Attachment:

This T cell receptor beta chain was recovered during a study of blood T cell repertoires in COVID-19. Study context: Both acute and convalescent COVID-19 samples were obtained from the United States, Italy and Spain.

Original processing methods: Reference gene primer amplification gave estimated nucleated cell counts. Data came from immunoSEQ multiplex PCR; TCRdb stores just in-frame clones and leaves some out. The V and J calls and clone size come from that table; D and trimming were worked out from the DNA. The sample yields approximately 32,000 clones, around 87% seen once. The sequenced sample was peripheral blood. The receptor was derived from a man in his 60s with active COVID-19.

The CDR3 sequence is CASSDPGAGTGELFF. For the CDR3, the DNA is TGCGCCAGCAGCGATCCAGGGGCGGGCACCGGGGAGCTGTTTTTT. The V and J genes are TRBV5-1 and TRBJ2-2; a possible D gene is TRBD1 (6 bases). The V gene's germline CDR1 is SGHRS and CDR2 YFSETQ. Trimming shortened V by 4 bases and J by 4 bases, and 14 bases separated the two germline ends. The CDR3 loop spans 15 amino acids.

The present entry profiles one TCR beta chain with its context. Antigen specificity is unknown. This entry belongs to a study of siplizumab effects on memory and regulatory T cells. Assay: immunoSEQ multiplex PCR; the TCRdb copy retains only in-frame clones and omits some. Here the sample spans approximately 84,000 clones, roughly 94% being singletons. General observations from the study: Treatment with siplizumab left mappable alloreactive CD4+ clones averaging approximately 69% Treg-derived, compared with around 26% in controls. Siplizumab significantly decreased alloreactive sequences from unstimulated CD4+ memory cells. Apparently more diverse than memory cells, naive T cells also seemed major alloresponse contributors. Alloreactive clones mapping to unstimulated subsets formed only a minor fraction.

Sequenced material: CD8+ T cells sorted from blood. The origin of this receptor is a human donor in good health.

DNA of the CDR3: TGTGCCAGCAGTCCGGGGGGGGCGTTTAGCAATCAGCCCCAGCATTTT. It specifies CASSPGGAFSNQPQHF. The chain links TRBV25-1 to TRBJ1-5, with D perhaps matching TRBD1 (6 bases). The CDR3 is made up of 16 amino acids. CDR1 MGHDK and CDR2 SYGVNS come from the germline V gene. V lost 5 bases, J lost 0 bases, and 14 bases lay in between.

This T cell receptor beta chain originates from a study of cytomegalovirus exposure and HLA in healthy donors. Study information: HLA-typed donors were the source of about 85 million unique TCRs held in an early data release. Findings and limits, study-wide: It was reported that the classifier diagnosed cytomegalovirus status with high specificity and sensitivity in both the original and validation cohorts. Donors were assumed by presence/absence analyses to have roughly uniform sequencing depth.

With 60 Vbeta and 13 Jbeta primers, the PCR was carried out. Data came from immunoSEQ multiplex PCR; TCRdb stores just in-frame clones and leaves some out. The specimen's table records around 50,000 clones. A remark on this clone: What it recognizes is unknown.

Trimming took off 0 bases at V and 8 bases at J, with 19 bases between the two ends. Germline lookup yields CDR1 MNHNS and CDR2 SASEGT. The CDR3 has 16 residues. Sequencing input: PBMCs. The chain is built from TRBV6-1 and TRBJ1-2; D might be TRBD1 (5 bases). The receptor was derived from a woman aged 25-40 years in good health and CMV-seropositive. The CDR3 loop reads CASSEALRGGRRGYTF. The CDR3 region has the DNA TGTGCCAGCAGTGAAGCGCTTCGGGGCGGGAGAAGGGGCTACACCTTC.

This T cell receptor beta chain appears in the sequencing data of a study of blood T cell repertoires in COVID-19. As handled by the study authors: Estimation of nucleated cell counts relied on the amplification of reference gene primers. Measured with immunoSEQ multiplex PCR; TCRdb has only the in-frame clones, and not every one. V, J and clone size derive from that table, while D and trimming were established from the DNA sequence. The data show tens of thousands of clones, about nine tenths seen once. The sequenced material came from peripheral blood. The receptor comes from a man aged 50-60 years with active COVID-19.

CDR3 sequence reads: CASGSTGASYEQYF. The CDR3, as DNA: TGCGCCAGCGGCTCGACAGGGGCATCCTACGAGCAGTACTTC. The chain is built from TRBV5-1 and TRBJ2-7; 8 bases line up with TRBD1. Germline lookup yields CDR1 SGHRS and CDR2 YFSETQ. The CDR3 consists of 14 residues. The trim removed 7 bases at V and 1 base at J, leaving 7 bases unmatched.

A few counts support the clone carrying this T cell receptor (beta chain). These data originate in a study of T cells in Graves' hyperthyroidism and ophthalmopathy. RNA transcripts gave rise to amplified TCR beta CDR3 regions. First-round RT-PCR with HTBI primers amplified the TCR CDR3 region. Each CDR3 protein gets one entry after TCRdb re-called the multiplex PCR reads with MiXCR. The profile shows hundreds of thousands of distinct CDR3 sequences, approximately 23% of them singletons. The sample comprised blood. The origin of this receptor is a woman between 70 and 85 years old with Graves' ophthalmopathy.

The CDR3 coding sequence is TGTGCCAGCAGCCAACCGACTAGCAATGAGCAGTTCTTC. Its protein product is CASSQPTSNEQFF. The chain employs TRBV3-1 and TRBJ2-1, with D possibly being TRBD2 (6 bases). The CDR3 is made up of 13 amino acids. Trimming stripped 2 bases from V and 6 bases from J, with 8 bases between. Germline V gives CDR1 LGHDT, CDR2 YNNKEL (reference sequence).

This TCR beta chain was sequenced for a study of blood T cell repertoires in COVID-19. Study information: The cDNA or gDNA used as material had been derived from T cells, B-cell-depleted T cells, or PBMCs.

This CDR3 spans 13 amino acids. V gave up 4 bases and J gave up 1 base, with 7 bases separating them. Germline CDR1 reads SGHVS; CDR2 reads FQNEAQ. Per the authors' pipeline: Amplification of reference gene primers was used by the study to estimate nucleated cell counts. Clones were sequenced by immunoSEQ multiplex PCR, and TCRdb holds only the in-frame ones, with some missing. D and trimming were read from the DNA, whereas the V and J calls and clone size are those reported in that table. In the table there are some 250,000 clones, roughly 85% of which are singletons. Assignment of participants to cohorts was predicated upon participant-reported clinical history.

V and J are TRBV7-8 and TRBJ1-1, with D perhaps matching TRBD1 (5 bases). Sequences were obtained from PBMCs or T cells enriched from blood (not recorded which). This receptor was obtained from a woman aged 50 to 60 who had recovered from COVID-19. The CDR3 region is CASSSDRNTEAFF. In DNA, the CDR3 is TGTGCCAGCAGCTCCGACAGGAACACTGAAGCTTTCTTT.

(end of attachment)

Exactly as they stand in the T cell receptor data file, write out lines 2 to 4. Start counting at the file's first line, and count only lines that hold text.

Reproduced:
Original processing methods: Reference gene primer amplification gave estimated nucleated cell counts. Data came from immunoSEQ multiplex PCR; TCRdb stores just in-frame clones and leaves some out. The V and J calls and clone size come from that table; D and trimming were worked out from the DNA. The sample yields approximately 32,000 clones, around 87% seen once. The sequenced sample was peripheral blood. The receptor was derived from a man in his 60s with active COVID-19.

The CDR3 sequence is CASSDPGAGTGELFF. For the CDR3, the DNA is TGCGCCAGCAGCGATCCAGGGGCGGGCACCGGGGAGCTGTTTTTT. The V and J genes are TRBV5-1 and TRBJ2-2; a possible D gene is TRBD1 (6 bases). The V gene's germline CDR1 is SGHRS and CDR2 YFSETQ. Trimming shortened V by 4 bases and J by 4 bases, and 14 bases separated the two germline ends. The CDR3 loop spans 15 amino acids.

The present entry profiles one TCR beta chain with its context. Antigen specificity is unknown. This entry belongs to a study of siplizumab effects on memory and regulatory T cells. Assay: immunoSEQ multiplex PCR; the TCRdb copy retains only in-frame clones and omits some. Here the sample spans approximately 84,000 clones, roughly 94% being singletons. General observations from the study: Treatment with siplizumab left mappable alloreactive CD4+ clones averaging approximately 69% Treg-derived, compared with around 26% in controls. Siplizumab significantly decreased alloreactive sequences from unstimulated CD4+ memory cells. Apparently more diverse than memory cells, naive T cells also seemed major alloresponse contributors. Alloreactive clones mapping to unstimulated subsets formed only a minor fraction.